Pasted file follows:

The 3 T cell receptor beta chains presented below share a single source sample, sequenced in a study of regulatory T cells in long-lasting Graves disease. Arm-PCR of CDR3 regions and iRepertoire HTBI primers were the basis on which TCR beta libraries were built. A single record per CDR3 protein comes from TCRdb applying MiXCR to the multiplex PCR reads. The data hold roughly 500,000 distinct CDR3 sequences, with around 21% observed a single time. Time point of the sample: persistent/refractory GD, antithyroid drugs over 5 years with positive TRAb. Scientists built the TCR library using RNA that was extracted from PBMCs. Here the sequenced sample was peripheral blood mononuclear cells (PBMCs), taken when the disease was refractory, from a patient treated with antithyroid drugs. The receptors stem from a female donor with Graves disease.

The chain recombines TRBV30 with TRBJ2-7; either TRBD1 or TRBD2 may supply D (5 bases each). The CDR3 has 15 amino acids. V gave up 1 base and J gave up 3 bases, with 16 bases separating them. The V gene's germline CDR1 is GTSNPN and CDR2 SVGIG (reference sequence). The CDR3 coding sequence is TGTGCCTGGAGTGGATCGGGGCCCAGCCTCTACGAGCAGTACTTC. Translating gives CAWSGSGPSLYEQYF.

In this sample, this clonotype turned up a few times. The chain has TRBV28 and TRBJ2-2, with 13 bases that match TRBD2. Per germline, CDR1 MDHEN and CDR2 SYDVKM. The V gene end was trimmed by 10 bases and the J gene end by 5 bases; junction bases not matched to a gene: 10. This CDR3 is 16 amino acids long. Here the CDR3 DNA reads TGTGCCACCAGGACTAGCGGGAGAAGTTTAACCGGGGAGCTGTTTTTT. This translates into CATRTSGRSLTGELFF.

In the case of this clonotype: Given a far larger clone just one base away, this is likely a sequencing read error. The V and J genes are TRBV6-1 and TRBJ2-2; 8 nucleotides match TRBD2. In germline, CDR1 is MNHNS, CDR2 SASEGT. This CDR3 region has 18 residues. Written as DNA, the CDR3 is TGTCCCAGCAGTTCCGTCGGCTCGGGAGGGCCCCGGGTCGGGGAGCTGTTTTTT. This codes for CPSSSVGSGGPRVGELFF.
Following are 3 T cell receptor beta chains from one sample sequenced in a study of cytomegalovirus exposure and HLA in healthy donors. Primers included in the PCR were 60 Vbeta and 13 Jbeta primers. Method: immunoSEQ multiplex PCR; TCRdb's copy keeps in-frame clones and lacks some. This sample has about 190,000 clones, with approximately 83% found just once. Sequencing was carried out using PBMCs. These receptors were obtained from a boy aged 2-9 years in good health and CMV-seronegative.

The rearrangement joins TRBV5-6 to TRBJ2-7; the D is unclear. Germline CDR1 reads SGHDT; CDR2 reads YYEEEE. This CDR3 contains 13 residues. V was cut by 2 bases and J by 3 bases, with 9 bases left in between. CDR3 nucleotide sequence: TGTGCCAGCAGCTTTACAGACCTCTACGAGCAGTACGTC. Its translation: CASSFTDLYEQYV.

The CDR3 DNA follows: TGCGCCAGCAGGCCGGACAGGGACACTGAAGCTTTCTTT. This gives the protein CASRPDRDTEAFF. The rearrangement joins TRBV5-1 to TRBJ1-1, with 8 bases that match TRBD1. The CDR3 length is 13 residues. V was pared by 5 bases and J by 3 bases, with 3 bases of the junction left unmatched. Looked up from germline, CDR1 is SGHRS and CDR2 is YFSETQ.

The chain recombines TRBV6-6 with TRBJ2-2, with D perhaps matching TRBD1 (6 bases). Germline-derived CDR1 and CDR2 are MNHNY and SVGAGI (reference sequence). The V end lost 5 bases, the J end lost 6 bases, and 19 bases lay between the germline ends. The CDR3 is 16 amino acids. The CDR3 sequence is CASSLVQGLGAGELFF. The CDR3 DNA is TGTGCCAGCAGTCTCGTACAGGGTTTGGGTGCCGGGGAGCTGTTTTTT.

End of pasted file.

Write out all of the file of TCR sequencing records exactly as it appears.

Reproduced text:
The 3 T cell receptor beta chains presented below share a single source sample, sequenced in a study of regulatory T cells in long-lasting Graves disease. Arm-PCR of CDR3 regions and iRepertoire HTBI primers were the basis on which TCR beta libraries were built. A single record per CDR3 protein comes from TCRdb applying MiXCR to the multiplex PCR reads. The data hold roughly 500,000 distinct CDR3 sequences, with around 21% observed a single time. Time point of the sample: persistent/refractory GD, antithyroid drugs over 5 years with positive TRAb. Scientists built the TCR library using RNA that was extracted from PBMCs. Here the sequenced sample was peripheral blood mononuclear cells (PBMCs), taken when the disease was refractory, from a patient treated with antithyroid drugs. The receptors stem from a female donor with Graves disease.

The chain recombines TRBV30 with TRBJ2-7; either TRBD1 or TRBD2 may supply D (5 bases each). The CDR3 has 15 amino acids. V gave up 1 base and J gave up 3 bases, with 16 bases separating them. The V gene's germline CDR1 is GTSNPN and CDR2 SVGIG (reference sequence). The CDR3 coding sequence is TGTGCCTGGAGTGGATCGGGGCCCAGCCTCTACGAGCAGTACTTC. Translating gives CAWSGSGPSLYEQYF.

In this sample, this clonotype turned up a few times. The chain has TRBV28 and TRBJ2-2, with 13 bases that match TRBD2. Per germline, CDR1 MDHEN and CDR2 SYDVKM. The V gene end was trimmed by 10 bases and the J gene end by 5 bases; junction bases not matched to a gene: 10. This CDR3 is 16 amino acids long. Here the CDR3 DNA reads TGTGCCACCAGGACTAGCGGGAGAAGTTTAACCGGGGAGCTGTTTTTT. This translates into CATRTSGRSLTGELFF.

In the case of this clonotype: Given a far larger clone just one base away, this is likely a sequencing read error. The V and J genes are TRBV6-1 and TRBJ2-2; 8 nucleotides match TRBD2. In germline, CDR1 is MNHNS, CDR2 SASEGT. This CDR3 region has 18 residues. Written as DNA, the CDR3 is TGTCCCAGCAGTTCCGTCGGCTCGGGAGGGCCCCGGGTCGGGGAGCTGTTTTTT. This codes for CPSSSVGSGGPRVGELFF.
Following are 3 T cell receptor beta chains from one sample sequenced in a study of cytomegalovirus exposure and HLA in healthy donors. Primers included in the PCR were 60 Vbeta and 13 Jbeta primers. Method: immunoSEQ multiplex PCR; TCRdb's copy keeps in-frame clones and lacks some. This sample has about 190,000 clones, with approximately 83% found just once. Sequencing was carried out using PBMCs. These receptors were obtained from a boy aged 2-9 years in good health and CMV-seronegative.

The rearrangement joins TRBV5-6 to TRBJ2-7; the D is unclear. Germline CDR1 reads SGHDT; CDR2 reads YYEEEE. This CDR3 contains 13 residues. V was cut by 2 bases and J by 3 bases, with 9 bases left in between. CDR3 nucleotide sequence: TGTGCCAGCAGCTTTACAGACCTCTACGAGCAGTACGTC. Its translation: CASSFTDLYEQYV.

The CDR3 DNA follows: TGCGCCAGCAGGCCGGACAGGGACACTGAAGCTTTCTTT. This gives the protein CASRPDRDTEAFF. The rearrangement joins TRBV5-1 to TRBJ1-1, with 8 bases that match TRBD1. The CDR3 length is 13 residues. V was pared by 5 bases and J by 3 bases, with 3 bases of the junction left unmatched. Looked up from germline, CDR1 is SGHRS and CDR2 is YFSETQ.

The chain recombines TRBV6-6 with TRBJ2-2, with D perhaps matching TRBD1 (6 bases). Germline-derived CDR1 and CDR2 are MNHNY and SVGAGI (reference sequence). The V end lost 5 bases, the J end lost 6 bases, and 19 bases lay between the germline ends. The CDR3 is 16 amino acids. The CDR3 sequence is CASSLVQGLGAGELFF. The CDR3 DNA is TGTGCCAGCAGTCTCGTACAGGGTTTGGGTGCCGGGGAGCTGTTTTTT.